# Proof that one distribution is a GLM (general linear model)

Given $$Y_1, Y_2,...,Y_n$$ i.i.d random variables, where $$Y_i|x_i \sim N(\mu_i, \sigma^2)$$ and $$\mu_i = \beta_0 + \log(\beta_1 + \beta_2x_i)$$.

How do I proof that the distribution is a GLM (general linear model)?

My first guess was to proof that the distribution is from the EF (exponential family), becuse if it is from EF we know that is GLM.

In Cassela, from Statistical Inference, the quote says:

A family of pdfs, or pmfs, is called an exponential family if it can be expressed as

$$f(x|\theta) = h(x) \; c(\theta) \; exp( \; \sum_{i=1}^{k}w_i(\theta)\;t_i(x))$$

So I tried to apply the definition in the conditional distribution where:

$$Y_i|x_i = \frac{1}{\sqrt{2\pi\sigma^2}} \; exp \left \{{-\frac{(x-\mu)^2}{2\sigma^2}} \right \}$$

Step 1) I took the $$ln$$ and replace the $$\mu_i = \beta_0 + log(\beta_1 + \beta_2x_i)$$.

$$ln(Y_i|x_i) = -\frac{1}{2}\;\ln(2\pi\sigma^2) - (x_i -\beta_0 + \ln(\beta_1 + \beta_2x_i))^2$$

Step 2) I took the exponential of the function.

$$Y_i|x_i = \exp \left \{ - \frac{1}{2} \; \ln(2\pi\sigma^2) - (x_i - \beta_0 + \ln(\beta_1 + \beta_2x_i))^2 \right \}$$

From here I got stuck. Usually I would take the square and tried to find the terms of E.F, but I'm not sure if I'm going to the right path.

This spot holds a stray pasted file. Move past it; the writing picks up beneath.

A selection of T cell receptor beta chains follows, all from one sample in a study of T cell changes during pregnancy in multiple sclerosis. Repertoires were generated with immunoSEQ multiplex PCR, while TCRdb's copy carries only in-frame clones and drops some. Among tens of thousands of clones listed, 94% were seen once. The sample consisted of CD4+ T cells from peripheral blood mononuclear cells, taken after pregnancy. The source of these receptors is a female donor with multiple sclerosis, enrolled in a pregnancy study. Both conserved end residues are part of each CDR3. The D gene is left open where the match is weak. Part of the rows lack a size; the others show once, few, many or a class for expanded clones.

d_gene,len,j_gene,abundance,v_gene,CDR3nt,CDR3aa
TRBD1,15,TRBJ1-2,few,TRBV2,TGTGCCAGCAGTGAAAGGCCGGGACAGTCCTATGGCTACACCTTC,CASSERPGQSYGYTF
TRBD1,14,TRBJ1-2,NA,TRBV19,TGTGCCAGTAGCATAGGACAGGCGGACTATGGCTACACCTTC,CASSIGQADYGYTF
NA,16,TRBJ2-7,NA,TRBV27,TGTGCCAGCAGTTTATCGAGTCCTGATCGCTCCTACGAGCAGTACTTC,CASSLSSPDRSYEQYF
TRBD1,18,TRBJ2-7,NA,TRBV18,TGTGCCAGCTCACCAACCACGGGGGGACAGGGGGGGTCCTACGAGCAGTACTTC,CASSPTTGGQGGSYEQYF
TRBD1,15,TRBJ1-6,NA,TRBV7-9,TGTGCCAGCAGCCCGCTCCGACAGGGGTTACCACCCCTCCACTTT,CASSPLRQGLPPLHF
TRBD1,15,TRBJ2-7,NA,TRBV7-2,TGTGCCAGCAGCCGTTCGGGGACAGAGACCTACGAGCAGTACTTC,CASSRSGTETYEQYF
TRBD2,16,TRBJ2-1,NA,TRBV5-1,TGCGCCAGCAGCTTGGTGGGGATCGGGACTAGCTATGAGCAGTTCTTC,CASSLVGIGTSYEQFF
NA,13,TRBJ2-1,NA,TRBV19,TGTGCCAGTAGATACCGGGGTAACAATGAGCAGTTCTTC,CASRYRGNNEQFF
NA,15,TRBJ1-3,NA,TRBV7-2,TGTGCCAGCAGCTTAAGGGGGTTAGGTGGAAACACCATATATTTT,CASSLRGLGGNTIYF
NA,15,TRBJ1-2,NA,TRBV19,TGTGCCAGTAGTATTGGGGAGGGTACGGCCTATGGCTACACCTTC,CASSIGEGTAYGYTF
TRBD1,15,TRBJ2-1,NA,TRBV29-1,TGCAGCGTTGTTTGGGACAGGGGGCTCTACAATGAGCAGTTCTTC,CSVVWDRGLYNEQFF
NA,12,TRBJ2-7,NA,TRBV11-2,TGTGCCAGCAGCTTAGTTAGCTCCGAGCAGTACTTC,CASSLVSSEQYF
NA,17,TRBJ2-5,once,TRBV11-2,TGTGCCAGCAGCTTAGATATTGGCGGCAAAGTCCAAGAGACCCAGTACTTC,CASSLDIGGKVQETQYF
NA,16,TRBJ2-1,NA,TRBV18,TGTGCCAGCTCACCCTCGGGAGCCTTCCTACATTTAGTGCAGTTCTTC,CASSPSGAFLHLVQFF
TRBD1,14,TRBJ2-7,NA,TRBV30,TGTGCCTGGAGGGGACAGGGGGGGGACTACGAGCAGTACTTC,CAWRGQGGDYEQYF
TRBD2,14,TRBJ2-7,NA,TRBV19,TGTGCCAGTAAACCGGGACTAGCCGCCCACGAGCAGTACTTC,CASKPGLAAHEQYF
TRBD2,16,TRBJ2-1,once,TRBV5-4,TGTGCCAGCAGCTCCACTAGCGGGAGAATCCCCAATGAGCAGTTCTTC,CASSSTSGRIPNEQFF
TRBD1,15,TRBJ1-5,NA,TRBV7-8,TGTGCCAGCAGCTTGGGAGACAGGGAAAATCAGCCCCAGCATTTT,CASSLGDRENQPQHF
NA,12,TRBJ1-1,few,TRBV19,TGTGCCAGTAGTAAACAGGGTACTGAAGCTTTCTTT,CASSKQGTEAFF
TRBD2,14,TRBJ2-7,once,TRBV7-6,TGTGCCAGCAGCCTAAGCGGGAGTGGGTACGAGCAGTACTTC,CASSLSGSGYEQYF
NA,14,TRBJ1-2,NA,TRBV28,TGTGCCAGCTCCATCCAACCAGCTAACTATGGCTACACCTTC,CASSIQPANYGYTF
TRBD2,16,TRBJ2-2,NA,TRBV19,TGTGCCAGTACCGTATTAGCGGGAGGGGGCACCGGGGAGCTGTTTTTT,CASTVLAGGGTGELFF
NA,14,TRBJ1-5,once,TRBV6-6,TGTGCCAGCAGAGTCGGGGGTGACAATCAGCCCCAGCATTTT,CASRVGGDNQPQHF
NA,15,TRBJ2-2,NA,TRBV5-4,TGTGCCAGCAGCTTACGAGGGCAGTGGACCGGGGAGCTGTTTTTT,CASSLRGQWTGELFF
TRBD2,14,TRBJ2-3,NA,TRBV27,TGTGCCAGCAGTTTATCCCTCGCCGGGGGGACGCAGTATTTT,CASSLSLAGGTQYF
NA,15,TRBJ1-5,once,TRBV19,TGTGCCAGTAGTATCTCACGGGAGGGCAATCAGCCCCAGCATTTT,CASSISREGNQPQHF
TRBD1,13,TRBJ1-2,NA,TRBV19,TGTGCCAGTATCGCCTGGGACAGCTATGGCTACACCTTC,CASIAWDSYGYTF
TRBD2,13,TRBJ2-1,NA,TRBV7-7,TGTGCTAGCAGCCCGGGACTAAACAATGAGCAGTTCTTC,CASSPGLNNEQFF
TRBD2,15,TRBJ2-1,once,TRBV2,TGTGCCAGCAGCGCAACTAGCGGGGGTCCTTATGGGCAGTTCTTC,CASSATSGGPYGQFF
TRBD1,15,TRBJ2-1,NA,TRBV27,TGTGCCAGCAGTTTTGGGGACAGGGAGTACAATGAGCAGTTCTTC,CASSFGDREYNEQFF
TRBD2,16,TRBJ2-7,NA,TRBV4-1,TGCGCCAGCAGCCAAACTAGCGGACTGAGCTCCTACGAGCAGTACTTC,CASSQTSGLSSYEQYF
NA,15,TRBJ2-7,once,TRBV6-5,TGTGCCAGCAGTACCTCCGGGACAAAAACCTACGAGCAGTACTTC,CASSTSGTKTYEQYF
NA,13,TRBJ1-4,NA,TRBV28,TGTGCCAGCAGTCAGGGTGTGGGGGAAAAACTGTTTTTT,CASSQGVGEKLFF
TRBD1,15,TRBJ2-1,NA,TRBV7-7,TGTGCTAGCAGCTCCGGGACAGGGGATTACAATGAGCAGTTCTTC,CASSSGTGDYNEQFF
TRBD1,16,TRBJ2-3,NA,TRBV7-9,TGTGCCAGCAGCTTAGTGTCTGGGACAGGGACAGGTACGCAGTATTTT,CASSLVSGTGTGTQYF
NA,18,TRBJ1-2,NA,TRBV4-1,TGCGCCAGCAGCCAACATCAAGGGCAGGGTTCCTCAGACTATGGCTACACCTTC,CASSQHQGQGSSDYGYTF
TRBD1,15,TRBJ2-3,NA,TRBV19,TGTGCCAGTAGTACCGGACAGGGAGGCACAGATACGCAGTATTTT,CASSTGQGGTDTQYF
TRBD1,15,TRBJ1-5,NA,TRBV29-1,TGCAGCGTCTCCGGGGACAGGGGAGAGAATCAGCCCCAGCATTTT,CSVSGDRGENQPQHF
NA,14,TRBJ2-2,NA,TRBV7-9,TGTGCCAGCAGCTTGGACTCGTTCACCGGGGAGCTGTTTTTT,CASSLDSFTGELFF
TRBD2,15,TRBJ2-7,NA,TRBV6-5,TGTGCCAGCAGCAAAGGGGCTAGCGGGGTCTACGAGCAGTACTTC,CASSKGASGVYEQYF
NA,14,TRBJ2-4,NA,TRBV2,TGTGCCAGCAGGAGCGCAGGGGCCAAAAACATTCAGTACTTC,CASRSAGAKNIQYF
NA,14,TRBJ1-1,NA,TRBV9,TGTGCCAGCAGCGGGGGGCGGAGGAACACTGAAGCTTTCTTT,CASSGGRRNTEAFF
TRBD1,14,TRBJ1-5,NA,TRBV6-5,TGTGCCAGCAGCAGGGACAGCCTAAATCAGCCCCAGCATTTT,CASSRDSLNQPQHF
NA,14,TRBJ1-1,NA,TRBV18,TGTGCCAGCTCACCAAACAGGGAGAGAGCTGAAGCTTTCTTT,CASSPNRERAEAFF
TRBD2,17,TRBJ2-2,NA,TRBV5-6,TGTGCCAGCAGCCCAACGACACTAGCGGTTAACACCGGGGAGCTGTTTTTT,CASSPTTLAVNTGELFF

How do I proof that the distribution is a GLM?

• There some confusion in your question between generalized linear models and general linear models, which are not the same thing, although the latter is a special case of the former. Are you familiar with the difference? Anyway, the model you have proposed is not either of those things because it isn't linear: your $\mu$ is a non-linear function of the $\beta_j$s. So you will not be able to prove what you seeking to. – Gordon Smyth Apr 23 at 7:07
• If you really are trying to understand generalized linear models, then I would point out that checking whether the response distribution belongs to an exponential family is neither necessary or sufficient for a GLM. For known dispersion, the response distribution needs to be a linear exponential family (more special than an EF). The dispersion parameter needs to obey certain rules but doesn't not need to be an EF parameter (more general than an EF). Putting these things together, the response distribution family actually needs to be an exponential dispersion model. – Gordon Smyth Apr 23 at 7:22
• I think you have a fundamental misunderstanding of what a model is and a distribution is. I'd suggest you look up the definitions of these terms to start. There is no such thing a s "general linear model" distribution. A GLM is a type of model or simplified way to describe and understand your data. The model itself make distributional assumptions about your data or parameters that describe your model. I'm not sure why you are trying to find the distribution, when you've told us what the distribution is in your opening sentence. – StatsStudent Apr 24 at 4:07
• @StatsStudent my distribution is a funcion, in the exemple above the normal distribution. I want to proof that function is from Exponential Family. The function that explains my data is a model, right? Maybe I'm making confusion with the formal aspects of the question. – Arduin Apr 24 at 17:19